How can you make a .exe file accessible from any location in the Windows command window? Is there some registry entry that has to be entered?
You need to make sure that the exe is in a folder that's on the
PATH environment variable.
You can do this by either installing it into a folder that's already on the
PATH or by adding your folder to the
You can have your installer do this - but you will need to restart the machine to make sure it gets picked up.
You have to put your
.exe file's path into enviroment variable path. Go to "My computer -> properties -> advanced -> environment variables -> Path" and edit path by adding
.exe's directory into path.
Another solution I personally prefer is using RapidEE for a smoother variable editing.
Rather than putting the executable into a directory on the path, you should create a batch file in a directory on the path that launches the program. This way you don't separate the executable from its supporting files, and you don't add other stuff in the same directory to the path unintentionally.
Such batch file can look like this:
@echo off start "" "C:\Program Files (x86)\Software\software.exe" %*
Windows 10, 8.1, 8
Open start menu,
Edit environment variables
- Open the option
Edit the system environment variables
- There you see two boxes, in
System Variablesbox find
- a window pops up, click
- Type the Directory path of your
batchfile ( Directory means exclude the file name from path)
Okon all open windows and
restart your systemrestart the command prompt.
- If you want to be able to run it inside cmd.exe or batch files you need to add the directory the .exe is in to the %path% variable (System or User)
- If you want to be able to run it in the Run dialog (Win+R) or any application that calls ShellExecute, adding your exe to the app paths key is enough (This is less error prone during install/uninstall and also does not clutter up the path variable)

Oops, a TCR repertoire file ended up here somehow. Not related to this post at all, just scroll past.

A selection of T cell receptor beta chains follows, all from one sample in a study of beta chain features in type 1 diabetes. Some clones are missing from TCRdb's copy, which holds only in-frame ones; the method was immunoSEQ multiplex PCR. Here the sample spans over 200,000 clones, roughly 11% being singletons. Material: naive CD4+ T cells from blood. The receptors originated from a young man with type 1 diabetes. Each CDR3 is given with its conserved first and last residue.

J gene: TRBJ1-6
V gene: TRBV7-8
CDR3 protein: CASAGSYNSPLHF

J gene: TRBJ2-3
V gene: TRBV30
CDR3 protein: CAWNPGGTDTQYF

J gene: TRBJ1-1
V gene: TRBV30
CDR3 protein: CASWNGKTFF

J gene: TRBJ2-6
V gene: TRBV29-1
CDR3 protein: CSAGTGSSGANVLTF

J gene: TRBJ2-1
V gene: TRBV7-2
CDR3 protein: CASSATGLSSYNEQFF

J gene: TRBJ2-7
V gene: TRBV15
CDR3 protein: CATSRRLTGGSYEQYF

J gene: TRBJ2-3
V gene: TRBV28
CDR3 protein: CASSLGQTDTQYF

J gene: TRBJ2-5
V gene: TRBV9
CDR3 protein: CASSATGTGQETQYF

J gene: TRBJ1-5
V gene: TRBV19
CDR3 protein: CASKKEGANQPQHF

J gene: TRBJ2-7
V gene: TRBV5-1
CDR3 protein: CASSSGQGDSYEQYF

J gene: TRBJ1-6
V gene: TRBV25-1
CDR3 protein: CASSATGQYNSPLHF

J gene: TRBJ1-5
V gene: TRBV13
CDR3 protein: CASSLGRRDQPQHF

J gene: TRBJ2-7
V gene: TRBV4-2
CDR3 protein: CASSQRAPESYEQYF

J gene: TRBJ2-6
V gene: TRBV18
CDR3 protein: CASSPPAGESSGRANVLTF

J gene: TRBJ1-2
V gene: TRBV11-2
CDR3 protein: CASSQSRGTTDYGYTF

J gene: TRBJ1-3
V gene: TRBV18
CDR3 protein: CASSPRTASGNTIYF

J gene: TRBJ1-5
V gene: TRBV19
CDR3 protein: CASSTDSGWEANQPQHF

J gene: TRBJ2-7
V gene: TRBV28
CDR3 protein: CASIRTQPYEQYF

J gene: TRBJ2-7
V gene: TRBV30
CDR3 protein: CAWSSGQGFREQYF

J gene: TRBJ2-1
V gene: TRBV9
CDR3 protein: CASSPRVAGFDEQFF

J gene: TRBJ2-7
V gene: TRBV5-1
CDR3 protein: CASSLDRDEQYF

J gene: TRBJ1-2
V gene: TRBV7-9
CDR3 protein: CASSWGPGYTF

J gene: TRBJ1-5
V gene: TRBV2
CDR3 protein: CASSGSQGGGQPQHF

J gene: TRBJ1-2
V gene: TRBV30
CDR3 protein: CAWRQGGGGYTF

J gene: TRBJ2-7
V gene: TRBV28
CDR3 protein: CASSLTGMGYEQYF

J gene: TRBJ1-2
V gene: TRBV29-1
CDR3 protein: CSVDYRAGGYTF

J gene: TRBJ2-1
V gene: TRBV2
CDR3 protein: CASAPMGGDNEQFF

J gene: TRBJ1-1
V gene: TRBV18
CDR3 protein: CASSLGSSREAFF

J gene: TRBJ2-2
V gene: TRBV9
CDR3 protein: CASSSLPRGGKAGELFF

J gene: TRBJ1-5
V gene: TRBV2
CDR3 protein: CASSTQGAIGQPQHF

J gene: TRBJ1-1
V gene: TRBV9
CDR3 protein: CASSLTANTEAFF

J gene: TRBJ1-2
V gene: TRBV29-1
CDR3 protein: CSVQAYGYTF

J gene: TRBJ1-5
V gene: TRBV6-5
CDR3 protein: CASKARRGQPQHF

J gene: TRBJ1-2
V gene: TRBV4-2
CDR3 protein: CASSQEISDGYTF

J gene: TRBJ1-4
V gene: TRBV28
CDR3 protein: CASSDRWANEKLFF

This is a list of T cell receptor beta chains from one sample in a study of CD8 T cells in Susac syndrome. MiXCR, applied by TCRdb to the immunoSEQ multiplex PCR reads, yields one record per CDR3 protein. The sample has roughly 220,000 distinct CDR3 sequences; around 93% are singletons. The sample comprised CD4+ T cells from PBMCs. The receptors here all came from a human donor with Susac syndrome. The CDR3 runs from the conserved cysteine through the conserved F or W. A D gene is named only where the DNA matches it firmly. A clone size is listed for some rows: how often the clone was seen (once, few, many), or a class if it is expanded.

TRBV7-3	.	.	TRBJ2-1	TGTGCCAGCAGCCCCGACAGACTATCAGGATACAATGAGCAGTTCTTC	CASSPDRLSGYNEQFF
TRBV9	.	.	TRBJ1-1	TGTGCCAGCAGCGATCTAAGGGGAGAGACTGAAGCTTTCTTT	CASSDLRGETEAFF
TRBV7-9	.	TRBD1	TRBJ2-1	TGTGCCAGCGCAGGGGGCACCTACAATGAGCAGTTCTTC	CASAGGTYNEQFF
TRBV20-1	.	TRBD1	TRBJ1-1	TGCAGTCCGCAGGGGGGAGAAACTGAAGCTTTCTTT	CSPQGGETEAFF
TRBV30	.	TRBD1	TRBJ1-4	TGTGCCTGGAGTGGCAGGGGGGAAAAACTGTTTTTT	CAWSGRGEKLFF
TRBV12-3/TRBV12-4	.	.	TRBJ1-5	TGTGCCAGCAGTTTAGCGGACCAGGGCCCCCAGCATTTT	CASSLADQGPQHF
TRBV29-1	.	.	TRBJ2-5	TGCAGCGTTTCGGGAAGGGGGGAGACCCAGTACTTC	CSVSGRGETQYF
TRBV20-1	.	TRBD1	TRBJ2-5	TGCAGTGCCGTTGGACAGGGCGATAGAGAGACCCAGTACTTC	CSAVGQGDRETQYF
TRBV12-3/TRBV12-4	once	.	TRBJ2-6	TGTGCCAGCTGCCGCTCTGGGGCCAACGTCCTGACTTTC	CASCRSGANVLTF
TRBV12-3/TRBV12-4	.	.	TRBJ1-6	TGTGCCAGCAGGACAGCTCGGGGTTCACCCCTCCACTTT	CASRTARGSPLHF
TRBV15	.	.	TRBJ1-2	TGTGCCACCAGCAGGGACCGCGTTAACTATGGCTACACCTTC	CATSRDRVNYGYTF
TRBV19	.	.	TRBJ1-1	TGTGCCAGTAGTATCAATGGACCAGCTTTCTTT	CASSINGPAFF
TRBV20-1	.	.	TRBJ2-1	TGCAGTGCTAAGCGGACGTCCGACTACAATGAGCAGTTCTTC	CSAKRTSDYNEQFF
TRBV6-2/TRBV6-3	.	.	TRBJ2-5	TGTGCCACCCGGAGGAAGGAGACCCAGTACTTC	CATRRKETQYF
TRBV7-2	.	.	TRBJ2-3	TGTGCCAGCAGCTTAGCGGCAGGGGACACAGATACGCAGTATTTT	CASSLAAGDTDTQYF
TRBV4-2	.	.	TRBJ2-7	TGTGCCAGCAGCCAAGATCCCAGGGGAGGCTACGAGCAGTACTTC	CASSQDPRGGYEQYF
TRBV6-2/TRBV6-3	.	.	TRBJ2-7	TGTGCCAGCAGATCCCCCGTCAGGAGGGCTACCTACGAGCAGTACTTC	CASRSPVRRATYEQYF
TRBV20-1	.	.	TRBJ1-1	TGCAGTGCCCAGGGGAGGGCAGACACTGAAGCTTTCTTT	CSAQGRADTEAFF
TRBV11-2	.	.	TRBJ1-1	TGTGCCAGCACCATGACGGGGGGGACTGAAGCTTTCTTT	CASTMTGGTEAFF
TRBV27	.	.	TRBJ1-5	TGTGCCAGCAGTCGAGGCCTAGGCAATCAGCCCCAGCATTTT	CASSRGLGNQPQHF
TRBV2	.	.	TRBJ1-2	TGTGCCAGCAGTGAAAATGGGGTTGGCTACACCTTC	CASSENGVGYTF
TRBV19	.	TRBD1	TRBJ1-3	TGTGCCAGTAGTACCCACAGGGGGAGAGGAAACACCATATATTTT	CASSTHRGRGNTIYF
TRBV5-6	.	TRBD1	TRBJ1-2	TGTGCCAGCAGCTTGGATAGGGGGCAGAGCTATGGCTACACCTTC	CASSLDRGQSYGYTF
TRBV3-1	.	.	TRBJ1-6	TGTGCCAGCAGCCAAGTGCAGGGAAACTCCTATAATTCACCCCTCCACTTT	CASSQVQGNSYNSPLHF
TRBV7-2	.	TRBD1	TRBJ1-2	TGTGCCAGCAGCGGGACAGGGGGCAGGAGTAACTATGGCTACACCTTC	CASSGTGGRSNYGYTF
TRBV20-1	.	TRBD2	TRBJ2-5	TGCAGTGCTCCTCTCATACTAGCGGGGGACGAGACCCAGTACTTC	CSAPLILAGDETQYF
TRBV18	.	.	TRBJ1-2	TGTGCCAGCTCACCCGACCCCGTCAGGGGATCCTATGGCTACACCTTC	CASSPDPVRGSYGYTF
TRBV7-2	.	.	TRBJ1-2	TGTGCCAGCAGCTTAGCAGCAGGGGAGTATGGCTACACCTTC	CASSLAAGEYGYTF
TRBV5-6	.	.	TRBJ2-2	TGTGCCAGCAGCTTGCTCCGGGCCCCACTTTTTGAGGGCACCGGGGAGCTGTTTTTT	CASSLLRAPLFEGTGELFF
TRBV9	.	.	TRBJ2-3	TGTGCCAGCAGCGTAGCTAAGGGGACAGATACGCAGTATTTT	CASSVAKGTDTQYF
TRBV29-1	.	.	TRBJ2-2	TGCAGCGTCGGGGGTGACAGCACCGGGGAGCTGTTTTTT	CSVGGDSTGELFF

it's amazing there's no simple solution for such a simple task on windows, I created this little cmd script that you can use to define aliases on windows (instructions are at the file header itself):
this is pretty much the same approach used by tools like NPM or ruby gems to register global commands.
Simple Bash-like aliases in Windows
To get global bash-like aliases in Windows for applications not added to the path automatically without manually adding each one to the path, here's the cleanest solution I've come up with that does the least amount of changes to the system and has the most flexibility for later customization:
"Install" Your Aliases Path
mkdir c:\aliases setx PATH "c:\aliases;%PATH%"
Add Your Alias
Open in New Shell Window
C:\path to\my program.exe, passing in all arguments, opening it in a new window, create
c:\aliases\my program.bat file with the following contents(see NT Start Command for details on the start commmand):
@echo off start "myprogram" /D "C:\path to\" /W "myprogram.exe" %*
Execute in Current Shell Window
C:\path to\my program.exe, passing in all arguments, but running it in the same window (more like how bash operates) create
c:\aliases\my program.bat file with the following contents:
@echo off pushd "C:\path to\" "my program.exe" %* popd
Execute in Current Shell Window 2
If you don't need the application to change the current working directory at all in order to operate, you can just add a symlink to the executable inside your aliases folder:
cd c:\aliases\ mklink "my program.exe" "c:\path to\my program.exe"
Add to the PATH, steps below (Windows 10):
- Type in search bar "environment..." and choose Edit the system environment variables which opens up the System Properties window
- Click the Environment Variables... button
- In the Environment Variables tab, double click the Path variable in the System variables section
- Add the path to the folder containing the .exe to the Path by double clicking on the empty line and paste the path.
- Click ok and exit. Open a new cmd prompt and hit the command from any folder and it should work.
Another way could be through adding
.LNK to your $PATHEX.
Then just create a shortcut to your executable (ie: yourshortcut.lnk) and put it into any of the directories listed within $PATH.
WARNING NOTE: Know that any .lnk files located in any directories listed in your $PATH are now "PATH'ed" as well. For this reason, I would favor the batch file method mentionned earlier to this method.
Should anyone be looking for this after me here's a really easy way to add your Path.
Send the path to a file like the image shows, copy and paste it from the file and add the specific path on the end with a preceding semicolon to the new path. It may be needed to be adapted prior to windows 7, but at least it is an easy starting point.